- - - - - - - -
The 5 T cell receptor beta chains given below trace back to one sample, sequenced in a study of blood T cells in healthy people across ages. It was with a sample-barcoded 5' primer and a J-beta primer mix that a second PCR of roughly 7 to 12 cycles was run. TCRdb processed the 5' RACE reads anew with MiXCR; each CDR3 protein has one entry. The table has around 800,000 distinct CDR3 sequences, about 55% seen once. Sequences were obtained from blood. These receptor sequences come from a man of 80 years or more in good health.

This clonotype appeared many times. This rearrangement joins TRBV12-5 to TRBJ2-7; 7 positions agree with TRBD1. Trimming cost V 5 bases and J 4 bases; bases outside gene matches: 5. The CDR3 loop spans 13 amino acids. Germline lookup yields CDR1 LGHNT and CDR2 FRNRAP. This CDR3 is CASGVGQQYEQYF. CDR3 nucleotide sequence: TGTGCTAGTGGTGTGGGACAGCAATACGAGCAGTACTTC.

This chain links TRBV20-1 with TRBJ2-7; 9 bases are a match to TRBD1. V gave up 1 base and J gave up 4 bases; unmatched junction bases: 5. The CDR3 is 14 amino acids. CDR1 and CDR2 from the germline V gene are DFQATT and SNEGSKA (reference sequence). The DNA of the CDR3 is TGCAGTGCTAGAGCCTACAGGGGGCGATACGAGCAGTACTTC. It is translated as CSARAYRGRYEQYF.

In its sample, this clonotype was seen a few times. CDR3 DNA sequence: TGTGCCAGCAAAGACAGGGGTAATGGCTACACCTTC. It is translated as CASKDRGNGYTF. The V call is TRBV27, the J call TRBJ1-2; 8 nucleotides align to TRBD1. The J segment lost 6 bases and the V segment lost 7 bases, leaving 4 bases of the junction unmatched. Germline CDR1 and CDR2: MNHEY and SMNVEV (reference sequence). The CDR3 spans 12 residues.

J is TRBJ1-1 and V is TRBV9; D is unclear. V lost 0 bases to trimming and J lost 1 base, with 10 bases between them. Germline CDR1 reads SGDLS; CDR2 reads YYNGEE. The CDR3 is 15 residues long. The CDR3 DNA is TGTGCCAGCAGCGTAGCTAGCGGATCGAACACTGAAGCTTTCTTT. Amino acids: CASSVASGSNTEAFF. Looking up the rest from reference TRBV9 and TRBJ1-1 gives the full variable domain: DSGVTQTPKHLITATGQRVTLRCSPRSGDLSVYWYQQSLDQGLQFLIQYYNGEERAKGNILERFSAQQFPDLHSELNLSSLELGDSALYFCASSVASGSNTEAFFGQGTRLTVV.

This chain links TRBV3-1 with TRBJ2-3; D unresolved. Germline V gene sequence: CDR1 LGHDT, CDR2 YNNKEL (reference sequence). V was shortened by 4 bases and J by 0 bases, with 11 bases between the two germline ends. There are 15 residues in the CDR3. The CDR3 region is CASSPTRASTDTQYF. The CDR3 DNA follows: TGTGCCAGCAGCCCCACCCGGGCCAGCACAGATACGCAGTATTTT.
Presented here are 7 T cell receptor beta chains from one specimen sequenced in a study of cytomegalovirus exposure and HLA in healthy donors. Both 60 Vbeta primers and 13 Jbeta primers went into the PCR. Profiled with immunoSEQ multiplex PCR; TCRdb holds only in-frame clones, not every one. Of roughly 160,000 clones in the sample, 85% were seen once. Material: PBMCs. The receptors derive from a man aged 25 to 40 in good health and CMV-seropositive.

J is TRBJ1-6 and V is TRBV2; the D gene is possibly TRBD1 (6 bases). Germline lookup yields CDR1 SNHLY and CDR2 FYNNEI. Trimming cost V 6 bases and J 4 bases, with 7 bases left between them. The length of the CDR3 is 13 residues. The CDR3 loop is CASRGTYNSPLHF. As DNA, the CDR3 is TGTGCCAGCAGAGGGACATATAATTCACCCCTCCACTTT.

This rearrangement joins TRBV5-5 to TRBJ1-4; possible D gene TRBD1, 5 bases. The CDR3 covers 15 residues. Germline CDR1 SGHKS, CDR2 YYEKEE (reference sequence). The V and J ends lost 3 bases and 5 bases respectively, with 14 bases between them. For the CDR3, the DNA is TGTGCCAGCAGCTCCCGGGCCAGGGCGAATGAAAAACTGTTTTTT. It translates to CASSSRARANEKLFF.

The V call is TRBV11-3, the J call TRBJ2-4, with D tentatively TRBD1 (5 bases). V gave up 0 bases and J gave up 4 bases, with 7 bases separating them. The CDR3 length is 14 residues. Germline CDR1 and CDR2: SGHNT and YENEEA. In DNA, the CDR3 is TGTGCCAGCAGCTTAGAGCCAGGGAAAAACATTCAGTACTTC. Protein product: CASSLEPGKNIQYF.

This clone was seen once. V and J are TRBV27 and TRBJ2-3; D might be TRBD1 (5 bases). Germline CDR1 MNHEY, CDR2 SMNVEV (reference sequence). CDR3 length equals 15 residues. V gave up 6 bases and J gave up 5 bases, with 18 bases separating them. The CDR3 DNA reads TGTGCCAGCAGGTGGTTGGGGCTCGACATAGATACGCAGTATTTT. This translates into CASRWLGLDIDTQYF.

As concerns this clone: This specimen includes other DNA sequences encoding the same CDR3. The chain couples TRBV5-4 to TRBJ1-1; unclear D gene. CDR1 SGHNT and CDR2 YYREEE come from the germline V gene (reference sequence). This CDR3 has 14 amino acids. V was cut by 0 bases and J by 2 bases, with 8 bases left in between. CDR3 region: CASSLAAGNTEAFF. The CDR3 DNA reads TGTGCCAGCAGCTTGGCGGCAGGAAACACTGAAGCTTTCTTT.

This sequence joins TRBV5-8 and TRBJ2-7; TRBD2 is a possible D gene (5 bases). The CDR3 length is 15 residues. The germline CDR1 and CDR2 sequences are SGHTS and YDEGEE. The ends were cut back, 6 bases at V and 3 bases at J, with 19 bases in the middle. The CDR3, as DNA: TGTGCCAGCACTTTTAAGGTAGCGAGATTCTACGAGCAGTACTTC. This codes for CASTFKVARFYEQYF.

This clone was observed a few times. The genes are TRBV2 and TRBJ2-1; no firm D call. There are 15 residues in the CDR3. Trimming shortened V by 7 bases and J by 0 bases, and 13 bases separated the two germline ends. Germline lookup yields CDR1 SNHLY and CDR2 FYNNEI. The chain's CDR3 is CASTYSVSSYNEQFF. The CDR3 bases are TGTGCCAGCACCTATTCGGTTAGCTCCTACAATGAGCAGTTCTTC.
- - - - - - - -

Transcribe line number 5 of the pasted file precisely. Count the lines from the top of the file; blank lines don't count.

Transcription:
J is TRBJ1-1 and V is TRBV9; D is unclear. V lost 0 bases to trimming and J lost 1 base, with 10 bases between them. Germline CDR1 reads SGDLS; CDR2 reads YYNGEE. The CDR3 is 15 residues long. The CDR3 DNA is TGTGCCAGCAGCGTAGCTAGCGGATCGAACACTGAAGCTTTCTTT. Amino acids: CASSVASGSNTEAFF. Looking up the rest from reference TRBV9 and TRBJ1-1 gives the full variable domain: DSGVTQTPKHLITATGQRVTLRCSPRSGDLSVYWYQQSLDQGLQFLIQYYNGEERAKGNILERFSAQQFPDLHSELNLSSLELGDSALYFCASSVASGSNTEAFFGQGTRLTVV.